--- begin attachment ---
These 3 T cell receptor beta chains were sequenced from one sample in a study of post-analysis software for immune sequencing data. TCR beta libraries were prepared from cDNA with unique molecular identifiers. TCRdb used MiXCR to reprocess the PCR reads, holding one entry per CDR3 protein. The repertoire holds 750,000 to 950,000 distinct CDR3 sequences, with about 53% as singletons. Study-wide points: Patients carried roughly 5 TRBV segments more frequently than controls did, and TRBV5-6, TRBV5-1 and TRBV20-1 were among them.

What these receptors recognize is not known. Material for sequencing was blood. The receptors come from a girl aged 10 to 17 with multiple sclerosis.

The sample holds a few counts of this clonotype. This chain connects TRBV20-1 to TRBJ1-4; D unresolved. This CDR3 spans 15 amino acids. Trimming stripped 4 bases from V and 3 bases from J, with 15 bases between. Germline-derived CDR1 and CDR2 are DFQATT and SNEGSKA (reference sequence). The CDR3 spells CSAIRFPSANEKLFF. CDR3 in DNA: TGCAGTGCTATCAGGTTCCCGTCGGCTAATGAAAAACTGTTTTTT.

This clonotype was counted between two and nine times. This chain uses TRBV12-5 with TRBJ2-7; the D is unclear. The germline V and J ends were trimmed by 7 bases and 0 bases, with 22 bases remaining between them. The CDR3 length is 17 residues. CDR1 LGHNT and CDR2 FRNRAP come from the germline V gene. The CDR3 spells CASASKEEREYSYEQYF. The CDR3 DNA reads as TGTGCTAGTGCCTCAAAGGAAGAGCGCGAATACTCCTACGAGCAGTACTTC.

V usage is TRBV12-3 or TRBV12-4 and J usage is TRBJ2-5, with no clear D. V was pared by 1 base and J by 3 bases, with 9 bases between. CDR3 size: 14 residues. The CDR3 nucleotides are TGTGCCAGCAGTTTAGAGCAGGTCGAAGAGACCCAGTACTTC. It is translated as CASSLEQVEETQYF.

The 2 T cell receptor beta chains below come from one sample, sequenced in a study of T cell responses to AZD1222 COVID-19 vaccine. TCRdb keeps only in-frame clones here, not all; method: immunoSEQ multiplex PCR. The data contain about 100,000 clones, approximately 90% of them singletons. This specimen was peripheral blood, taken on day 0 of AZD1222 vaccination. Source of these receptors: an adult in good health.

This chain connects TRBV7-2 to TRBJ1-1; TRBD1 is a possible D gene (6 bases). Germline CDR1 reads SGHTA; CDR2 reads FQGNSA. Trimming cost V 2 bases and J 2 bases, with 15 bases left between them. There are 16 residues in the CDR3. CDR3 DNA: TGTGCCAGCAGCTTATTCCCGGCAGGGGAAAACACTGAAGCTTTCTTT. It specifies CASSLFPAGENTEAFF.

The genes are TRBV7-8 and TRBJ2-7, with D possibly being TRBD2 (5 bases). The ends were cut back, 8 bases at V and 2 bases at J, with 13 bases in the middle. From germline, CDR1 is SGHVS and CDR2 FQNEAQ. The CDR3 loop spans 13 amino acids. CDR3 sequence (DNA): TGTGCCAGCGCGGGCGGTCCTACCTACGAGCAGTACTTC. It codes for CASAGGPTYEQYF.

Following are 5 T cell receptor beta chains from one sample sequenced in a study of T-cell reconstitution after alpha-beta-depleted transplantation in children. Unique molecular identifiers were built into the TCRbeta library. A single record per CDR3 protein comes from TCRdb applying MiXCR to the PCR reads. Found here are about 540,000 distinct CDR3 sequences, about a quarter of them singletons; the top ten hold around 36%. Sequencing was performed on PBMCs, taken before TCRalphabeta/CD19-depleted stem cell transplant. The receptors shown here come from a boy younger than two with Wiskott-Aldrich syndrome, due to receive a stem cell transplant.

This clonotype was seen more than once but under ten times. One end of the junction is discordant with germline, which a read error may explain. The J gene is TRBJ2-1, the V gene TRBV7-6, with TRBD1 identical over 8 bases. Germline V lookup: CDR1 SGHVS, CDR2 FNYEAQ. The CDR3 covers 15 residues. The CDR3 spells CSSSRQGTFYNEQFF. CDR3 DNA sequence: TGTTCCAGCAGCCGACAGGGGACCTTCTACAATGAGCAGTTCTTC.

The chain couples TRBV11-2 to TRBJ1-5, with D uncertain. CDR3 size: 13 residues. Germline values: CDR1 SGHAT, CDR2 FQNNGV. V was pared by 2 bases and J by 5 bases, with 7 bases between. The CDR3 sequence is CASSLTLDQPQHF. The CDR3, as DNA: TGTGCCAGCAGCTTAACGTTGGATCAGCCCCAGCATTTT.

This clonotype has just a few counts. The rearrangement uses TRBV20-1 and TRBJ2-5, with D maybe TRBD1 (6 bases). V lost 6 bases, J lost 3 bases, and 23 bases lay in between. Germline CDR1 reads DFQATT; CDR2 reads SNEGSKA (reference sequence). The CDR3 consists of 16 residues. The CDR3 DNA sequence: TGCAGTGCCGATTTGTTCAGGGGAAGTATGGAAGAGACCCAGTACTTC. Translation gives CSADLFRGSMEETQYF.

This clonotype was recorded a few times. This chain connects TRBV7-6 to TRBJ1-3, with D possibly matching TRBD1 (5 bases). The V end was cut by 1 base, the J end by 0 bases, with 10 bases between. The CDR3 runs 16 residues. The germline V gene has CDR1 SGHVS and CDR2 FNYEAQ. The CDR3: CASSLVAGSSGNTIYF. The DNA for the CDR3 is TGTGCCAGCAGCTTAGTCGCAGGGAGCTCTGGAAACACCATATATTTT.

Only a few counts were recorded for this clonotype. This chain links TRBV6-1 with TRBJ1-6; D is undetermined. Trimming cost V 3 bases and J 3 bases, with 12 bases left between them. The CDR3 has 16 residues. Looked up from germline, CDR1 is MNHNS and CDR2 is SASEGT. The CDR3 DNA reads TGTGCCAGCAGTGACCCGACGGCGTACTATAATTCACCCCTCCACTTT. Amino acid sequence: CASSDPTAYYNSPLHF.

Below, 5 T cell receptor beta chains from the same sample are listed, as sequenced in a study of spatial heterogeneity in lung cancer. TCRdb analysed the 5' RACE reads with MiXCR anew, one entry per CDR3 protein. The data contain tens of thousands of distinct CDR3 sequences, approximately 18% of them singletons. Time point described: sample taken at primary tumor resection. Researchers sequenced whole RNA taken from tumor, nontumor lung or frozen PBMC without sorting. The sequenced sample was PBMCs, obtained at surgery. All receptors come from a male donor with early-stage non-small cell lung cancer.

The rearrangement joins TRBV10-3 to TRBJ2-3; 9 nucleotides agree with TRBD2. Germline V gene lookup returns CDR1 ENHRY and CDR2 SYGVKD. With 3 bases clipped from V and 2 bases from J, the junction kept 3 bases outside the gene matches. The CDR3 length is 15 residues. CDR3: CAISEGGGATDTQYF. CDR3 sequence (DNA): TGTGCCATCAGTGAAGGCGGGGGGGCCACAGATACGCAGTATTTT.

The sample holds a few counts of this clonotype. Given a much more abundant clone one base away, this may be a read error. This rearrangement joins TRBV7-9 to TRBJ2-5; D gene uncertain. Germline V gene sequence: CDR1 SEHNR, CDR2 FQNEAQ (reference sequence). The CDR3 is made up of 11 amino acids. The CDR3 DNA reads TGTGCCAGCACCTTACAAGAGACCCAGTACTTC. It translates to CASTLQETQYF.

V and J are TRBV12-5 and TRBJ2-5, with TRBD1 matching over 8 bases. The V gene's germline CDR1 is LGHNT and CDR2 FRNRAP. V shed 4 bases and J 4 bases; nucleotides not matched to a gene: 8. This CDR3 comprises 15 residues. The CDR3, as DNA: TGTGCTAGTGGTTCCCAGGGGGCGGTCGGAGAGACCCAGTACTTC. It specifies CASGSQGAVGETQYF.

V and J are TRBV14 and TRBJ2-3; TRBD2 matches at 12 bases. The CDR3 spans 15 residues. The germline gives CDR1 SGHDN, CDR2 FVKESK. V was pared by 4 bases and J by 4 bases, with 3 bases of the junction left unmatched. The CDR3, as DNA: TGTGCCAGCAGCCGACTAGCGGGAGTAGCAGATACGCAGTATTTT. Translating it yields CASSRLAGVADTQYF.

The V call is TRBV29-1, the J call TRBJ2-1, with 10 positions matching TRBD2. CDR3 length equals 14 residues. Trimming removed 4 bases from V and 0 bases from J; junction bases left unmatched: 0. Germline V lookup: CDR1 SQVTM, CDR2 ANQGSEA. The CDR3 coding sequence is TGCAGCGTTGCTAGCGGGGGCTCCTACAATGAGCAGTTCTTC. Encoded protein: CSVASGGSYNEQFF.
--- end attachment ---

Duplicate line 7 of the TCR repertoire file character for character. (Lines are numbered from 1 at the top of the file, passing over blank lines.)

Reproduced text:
This chain connects TRBV7-2 to TRBJ1-1; TRBD1 is a possible D gene (6 bases). Germline CDR1 reads SGHTA; CDR2 reads FQGNSA. Trimming cost V 2 bases and J 2 bases, with 15 bases left between them. There are 16 residues in the CDR3. CDR3 DNA: TGTGCCAGCAGCTTATTCCCGGCAGGGGAAAACACTGAAGCTTTCTTT. It specifies CASSLFPAGENTEAFF.